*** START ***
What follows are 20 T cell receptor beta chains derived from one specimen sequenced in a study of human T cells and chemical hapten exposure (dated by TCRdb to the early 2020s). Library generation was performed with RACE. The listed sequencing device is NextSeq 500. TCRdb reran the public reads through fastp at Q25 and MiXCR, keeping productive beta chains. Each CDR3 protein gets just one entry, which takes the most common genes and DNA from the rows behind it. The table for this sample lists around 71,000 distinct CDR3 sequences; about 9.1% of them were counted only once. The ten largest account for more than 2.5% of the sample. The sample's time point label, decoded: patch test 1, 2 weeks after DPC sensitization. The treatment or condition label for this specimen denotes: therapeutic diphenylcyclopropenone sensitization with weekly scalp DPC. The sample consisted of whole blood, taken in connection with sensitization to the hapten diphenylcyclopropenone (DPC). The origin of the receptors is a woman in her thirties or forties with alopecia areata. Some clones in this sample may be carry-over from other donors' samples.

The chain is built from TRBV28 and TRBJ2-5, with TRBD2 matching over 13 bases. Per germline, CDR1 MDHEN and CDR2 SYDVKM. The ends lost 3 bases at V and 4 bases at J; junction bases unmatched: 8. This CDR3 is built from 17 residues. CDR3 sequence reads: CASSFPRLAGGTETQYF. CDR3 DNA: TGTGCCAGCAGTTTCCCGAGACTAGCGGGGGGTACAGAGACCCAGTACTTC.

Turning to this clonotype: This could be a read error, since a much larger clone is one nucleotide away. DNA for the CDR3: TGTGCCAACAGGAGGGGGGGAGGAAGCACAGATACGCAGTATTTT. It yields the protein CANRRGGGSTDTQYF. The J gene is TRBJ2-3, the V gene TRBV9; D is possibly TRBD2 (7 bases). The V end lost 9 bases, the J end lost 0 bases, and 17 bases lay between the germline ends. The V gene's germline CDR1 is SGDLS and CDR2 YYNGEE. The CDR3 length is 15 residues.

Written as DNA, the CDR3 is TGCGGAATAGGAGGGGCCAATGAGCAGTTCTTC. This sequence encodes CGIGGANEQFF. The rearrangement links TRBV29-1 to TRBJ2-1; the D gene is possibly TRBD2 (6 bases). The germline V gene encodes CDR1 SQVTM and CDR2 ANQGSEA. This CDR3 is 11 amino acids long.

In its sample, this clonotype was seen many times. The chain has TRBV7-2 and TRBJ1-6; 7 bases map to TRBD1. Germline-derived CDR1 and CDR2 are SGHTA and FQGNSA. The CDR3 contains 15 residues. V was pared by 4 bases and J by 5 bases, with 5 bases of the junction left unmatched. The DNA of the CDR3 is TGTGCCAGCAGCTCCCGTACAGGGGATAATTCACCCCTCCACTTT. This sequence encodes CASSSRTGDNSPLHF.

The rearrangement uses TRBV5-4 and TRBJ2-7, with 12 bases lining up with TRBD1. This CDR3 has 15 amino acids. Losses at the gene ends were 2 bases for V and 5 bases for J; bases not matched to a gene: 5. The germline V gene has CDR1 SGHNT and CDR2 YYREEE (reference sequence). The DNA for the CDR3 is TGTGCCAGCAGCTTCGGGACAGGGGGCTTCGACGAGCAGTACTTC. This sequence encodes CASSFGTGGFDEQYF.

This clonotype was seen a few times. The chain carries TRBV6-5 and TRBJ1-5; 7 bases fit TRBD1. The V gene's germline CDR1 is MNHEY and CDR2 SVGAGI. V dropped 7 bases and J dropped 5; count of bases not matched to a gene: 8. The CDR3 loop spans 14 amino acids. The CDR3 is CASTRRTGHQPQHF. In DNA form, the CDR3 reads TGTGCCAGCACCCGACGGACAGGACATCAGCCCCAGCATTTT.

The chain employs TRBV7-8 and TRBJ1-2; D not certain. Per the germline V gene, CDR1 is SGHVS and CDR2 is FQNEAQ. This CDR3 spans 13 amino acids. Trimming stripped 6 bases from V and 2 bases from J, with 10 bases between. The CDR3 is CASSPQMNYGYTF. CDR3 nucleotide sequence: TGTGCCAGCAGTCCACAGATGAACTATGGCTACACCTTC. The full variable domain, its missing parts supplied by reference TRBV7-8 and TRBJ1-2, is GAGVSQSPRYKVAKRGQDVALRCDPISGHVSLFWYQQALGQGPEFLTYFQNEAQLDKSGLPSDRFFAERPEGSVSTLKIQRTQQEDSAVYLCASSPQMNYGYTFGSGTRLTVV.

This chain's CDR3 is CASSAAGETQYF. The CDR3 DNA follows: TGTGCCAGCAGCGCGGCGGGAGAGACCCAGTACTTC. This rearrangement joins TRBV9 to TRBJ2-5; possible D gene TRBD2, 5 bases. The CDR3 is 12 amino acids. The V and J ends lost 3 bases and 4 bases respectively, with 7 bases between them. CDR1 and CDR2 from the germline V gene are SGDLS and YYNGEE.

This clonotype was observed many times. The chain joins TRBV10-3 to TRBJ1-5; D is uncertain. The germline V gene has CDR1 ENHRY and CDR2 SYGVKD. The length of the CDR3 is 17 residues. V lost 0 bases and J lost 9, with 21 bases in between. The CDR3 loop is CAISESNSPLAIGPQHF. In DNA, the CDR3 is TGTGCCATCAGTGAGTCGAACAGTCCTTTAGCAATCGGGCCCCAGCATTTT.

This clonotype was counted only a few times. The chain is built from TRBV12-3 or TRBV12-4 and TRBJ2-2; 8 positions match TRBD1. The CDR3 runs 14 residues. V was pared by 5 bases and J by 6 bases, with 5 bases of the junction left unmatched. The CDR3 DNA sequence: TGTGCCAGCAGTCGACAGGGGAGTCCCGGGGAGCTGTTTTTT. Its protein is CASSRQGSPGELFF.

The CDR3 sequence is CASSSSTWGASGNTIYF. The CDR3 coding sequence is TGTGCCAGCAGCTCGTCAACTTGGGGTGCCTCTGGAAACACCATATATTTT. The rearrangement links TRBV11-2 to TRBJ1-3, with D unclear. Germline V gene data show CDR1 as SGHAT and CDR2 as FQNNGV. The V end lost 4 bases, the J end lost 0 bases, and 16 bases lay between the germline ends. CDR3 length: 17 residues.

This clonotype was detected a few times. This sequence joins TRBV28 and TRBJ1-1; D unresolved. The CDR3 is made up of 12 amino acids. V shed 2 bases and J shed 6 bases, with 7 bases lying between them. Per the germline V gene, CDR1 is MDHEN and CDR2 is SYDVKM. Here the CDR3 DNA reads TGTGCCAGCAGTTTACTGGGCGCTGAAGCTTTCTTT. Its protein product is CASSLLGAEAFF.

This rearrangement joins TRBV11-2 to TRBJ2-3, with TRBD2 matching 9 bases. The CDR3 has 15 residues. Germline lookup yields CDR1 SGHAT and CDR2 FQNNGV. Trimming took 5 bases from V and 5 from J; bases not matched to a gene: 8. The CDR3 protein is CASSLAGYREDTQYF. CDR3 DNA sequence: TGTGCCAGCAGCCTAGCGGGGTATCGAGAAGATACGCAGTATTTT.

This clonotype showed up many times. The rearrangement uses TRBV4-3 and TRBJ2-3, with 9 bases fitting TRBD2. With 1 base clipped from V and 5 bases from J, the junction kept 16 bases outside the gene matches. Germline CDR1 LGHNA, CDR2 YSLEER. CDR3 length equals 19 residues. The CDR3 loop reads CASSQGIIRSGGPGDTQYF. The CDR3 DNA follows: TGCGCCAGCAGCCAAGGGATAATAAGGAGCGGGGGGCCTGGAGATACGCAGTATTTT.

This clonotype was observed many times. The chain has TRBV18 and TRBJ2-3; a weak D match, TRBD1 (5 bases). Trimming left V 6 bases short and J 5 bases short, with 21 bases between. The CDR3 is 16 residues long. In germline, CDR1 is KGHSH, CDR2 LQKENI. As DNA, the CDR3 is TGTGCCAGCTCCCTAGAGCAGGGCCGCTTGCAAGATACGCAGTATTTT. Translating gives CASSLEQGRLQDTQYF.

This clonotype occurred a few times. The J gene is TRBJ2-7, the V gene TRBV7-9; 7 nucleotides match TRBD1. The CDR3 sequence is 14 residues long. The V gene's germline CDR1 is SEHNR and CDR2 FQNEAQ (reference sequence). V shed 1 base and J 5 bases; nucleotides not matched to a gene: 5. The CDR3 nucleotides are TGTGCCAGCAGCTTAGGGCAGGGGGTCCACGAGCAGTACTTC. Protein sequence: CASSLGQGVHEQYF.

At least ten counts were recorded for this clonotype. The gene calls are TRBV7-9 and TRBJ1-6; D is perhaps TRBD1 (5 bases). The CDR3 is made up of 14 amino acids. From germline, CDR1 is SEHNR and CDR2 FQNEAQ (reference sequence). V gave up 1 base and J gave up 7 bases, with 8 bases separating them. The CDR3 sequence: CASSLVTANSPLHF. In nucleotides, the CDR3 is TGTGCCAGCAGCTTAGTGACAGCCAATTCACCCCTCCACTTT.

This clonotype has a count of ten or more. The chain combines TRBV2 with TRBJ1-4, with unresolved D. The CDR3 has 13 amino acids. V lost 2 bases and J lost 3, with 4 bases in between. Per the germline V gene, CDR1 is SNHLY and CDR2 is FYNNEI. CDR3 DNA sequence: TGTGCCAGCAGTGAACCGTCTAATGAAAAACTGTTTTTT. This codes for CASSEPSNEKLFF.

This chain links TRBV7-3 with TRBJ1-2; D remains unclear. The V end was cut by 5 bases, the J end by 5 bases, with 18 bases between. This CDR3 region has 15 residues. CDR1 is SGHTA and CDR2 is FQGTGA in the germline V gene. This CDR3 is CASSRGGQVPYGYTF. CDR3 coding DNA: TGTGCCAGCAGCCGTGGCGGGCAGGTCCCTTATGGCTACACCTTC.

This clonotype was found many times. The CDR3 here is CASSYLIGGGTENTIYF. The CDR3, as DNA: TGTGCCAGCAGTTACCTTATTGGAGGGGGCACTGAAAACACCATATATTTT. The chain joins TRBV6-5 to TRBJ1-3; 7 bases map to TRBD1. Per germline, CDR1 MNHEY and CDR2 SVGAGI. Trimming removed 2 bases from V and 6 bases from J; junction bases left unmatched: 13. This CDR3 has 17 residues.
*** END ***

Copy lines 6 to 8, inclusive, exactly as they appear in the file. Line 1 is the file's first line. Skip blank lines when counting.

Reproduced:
The rearrangement uses TRBV5-4 and TRBJ2-7, with 12 bases lining up with TRBD1. This CDR3 has 15 amino acids. Losses at the gene ends were 2 bases for V and 5 bases for J; bases not matched to a gene: 5. The germline V gene has CDR1 SGHNT and CDR2 YYREEE (reference sequence). The DNA for the CDR3 is TGTGCCAGCAGCTTCGGGACAGGGGGCTTCGACGAGCAGTACTTC. This sequence encodes CASSFGTGGFDEQYF.

This clonotype was seen a few times. The chain carries TRBV6-5 and TRBJ1-5; 7 bases fit TRBD1. The V gene's germline CDR1 is MNHEY and CDR2 SVGAGI. V dropped 7 bases and J dropped 5; count of bases not matched to a gene: 8. The CDR3 loop spans 14 amino acids. The CDR3 is CASTRRTGHQPQHF. In DNA form, the CDR3 reads TGTGCCAGCACCCGACGGACAGGACATCAGCCCCAGCATTTT.

The chain employs TRBV7-8 and TRBJ1-2; D not certain. Per the germline V gene, CDR1 is SGHVS and CDR2 is FQNEAQ. This CDR3 spans 13 amino acids. Trimming stripped 6 bases from V and 2 bases from J, with 10 bases between. The CDR3 is CASSPQMNYGYTF. CDR3 nucleotide sequence: TGTGCCAGCAGTCCACAGATGAACTATGGCTACACCTTC. The full variable domain, its missing parts supplied by reference TRBV7-8 and TRBJ1-2, is GAGVSQSPRYKVAKRGQDVALRCDPISGHVSLFWYQQALGQGPEFLTYFQNEAQLDKSGLPSDRFFAERPEGSVSTLKIQRTQQEDSAVYLCASSPQMNYGYTFGSGTRLTVV.